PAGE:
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|Abstract:||In reinforcement learning, a decision maker searching for the most rewarding option is often faced with the question: what is the value of an option that has never been tried before? One way to frame this question is as an inductive problem: how can I generalize my previous experience with one set of options to a novel option? We show how hierarchical Bayesian inference can be used to solve this problem, and describe an equivalence between the Bayesian model and temporal difference learning algorithms that have been proposed as models of reinforcement learning in humans and animals. According to our view, the search for the best option is guided by abstract knowledge about the relationships between different options in an environment, resulting in greater search efficiency compared to traditional reinforcement learning algorithms previously applied to human cognition. In two behavioral experiments, we test several predictions of our model, providing evidence that humans learn and exploit structured inductive knowledge to make predictions about novel options. In light of this model, we suggest a new interpretation of dopaminergic responses to novelty.|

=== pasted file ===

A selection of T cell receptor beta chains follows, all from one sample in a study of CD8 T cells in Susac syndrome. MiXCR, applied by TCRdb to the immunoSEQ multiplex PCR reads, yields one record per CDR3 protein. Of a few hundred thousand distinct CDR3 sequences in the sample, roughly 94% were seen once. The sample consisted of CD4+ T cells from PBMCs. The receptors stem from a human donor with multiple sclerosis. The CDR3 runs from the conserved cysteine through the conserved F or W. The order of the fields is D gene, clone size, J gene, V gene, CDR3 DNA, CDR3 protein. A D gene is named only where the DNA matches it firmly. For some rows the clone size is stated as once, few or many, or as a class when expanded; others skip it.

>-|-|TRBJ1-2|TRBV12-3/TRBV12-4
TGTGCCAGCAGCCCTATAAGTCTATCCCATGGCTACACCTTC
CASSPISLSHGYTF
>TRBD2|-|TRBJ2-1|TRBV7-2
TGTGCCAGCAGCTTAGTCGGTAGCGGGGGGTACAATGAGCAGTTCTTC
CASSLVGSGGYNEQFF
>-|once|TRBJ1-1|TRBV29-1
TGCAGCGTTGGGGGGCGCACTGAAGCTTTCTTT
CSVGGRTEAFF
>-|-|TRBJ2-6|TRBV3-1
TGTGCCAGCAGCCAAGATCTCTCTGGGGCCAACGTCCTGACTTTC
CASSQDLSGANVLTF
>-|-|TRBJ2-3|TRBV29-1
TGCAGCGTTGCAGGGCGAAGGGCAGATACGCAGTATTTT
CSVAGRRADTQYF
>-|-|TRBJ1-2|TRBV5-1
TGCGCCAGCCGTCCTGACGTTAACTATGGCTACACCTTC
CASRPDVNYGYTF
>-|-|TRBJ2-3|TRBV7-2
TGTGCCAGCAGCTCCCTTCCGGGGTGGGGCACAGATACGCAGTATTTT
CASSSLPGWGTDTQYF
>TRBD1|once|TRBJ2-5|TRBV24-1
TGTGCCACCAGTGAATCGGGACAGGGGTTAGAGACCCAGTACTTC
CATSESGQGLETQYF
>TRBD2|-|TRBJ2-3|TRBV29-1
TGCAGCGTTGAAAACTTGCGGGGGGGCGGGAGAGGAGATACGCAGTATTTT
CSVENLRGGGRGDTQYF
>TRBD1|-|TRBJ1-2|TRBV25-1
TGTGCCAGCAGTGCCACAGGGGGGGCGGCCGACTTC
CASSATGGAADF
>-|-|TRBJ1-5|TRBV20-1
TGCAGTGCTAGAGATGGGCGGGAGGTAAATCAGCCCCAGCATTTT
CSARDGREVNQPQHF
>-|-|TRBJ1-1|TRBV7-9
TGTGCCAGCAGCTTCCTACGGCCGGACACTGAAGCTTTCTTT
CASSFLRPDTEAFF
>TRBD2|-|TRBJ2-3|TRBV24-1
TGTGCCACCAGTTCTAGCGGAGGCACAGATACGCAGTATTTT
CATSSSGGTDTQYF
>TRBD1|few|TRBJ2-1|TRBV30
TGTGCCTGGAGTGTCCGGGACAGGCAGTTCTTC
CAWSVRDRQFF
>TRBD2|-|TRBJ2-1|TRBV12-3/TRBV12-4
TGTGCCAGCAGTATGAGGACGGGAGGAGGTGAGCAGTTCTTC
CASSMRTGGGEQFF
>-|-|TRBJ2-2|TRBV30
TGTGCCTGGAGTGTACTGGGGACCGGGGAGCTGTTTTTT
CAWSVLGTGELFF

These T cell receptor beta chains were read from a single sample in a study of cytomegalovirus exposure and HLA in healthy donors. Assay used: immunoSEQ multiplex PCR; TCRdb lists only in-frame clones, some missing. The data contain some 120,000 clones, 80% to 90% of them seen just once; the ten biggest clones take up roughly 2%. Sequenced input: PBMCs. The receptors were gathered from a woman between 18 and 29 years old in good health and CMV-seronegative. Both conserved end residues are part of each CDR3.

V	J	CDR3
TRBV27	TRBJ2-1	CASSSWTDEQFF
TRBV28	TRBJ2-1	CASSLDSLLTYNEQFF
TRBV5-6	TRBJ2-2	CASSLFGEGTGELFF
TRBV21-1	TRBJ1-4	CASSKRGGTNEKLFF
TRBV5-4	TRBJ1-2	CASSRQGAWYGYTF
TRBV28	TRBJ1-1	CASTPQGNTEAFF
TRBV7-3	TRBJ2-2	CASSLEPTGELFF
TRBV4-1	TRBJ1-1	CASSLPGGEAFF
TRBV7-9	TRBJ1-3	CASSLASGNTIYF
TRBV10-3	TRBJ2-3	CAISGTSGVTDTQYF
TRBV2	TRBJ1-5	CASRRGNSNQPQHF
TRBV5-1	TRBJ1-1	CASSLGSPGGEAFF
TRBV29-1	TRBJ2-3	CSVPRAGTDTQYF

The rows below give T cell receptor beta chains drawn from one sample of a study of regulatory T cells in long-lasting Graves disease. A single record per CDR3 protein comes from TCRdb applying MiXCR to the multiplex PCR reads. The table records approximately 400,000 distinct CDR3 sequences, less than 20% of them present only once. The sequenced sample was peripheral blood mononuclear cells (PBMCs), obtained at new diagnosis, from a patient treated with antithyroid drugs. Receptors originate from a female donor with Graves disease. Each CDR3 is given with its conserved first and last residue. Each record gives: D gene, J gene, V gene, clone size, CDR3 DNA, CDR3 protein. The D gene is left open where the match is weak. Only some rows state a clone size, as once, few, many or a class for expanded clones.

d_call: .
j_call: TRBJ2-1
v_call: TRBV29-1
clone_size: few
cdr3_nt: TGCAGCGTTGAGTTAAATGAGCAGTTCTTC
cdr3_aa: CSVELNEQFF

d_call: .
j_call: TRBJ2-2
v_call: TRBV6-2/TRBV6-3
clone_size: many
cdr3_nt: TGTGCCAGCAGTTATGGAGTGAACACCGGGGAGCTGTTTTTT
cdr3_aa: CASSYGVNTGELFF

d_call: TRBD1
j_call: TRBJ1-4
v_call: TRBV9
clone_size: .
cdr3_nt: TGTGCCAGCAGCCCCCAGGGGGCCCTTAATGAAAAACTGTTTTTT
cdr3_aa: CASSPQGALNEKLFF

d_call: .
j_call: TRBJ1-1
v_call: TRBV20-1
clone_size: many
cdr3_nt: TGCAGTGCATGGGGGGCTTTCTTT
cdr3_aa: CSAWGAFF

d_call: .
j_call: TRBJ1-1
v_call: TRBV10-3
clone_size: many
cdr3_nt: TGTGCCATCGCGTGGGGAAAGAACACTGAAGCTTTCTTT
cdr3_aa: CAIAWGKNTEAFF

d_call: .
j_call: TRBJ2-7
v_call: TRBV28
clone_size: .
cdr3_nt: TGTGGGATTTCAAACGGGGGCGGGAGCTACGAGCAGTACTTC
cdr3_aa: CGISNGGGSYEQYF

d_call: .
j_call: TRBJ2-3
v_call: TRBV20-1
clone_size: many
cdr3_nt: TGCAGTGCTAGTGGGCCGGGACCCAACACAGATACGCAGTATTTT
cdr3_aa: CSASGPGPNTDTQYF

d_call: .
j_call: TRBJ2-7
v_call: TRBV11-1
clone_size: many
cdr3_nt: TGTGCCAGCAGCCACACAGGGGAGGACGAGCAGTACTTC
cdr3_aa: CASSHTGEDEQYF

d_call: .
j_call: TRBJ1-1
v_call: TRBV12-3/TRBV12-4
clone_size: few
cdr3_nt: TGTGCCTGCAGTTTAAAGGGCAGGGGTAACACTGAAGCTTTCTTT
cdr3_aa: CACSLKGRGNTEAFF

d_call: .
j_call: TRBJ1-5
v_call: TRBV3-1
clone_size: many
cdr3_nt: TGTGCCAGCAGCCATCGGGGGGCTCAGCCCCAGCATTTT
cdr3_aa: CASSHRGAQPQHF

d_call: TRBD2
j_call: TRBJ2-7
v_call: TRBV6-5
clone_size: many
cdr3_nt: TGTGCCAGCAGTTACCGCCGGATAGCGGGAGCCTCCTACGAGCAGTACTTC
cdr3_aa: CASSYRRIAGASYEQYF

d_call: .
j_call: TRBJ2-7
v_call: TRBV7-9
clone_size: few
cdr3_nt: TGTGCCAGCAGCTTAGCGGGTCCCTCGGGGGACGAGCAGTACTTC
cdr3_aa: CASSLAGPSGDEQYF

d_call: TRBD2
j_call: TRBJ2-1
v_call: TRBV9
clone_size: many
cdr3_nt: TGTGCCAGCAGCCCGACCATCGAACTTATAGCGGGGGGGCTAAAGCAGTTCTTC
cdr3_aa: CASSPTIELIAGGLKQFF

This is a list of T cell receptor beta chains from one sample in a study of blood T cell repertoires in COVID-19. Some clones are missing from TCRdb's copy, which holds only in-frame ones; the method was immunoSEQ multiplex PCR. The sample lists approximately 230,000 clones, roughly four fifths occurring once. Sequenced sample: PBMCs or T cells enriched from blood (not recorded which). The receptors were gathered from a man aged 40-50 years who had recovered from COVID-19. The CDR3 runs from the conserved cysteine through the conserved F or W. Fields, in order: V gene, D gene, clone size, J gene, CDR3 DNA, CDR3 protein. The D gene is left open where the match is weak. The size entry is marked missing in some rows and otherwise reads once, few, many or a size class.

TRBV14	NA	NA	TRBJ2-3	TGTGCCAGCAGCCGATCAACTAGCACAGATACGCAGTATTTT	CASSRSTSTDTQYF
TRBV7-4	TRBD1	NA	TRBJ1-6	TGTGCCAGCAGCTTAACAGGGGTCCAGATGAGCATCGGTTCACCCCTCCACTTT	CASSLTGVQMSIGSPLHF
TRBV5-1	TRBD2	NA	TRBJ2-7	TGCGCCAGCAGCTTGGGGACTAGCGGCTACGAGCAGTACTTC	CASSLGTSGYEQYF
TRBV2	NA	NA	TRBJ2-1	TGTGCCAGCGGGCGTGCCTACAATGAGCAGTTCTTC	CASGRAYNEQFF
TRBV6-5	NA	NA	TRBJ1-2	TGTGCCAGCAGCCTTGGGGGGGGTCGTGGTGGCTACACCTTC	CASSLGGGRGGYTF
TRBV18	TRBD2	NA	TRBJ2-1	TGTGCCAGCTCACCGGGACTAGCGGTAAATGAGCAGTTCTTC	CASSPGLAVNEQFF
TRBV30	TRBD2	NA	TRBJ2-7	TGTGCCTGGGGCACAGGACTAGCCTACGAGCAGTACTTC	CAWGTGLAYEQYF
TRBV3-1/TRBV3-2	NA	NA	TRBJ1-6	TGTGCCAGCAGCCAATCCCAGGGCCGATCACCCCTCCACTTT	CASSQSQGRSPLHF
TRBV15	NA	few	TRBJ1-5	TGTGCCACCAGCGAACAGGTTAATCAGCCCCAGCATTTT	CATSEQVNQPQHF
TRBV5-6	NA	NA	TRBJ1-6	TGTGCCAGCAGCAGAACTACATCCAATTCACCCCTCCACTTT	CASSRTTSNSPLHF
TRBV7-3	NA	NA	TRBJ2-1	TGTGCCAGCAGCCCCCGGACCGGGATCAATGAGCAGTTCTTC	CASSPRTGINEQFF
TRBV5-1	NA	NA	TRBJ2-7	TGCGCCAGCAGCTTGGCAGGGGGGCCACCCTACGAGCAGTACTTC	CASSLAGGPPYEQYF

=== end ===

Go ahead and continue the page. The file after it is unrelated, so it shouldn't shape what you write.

|Electronic Publication Date:||23-Mar-2015|
|Citation:||Gershman, Samuel J, Niv, Yael. (2015). Novelty and Inductive Generalization in Human Reinforcement Learning. Topics in Cognitive Science, 7 (3), 391 - 415. doi:10.1111/tops.12138|
|Pages:||391 - 415|
|Type of Material:||Journal Article|
|Journal/Proceeding Title:||Topics in Cognitive Science|
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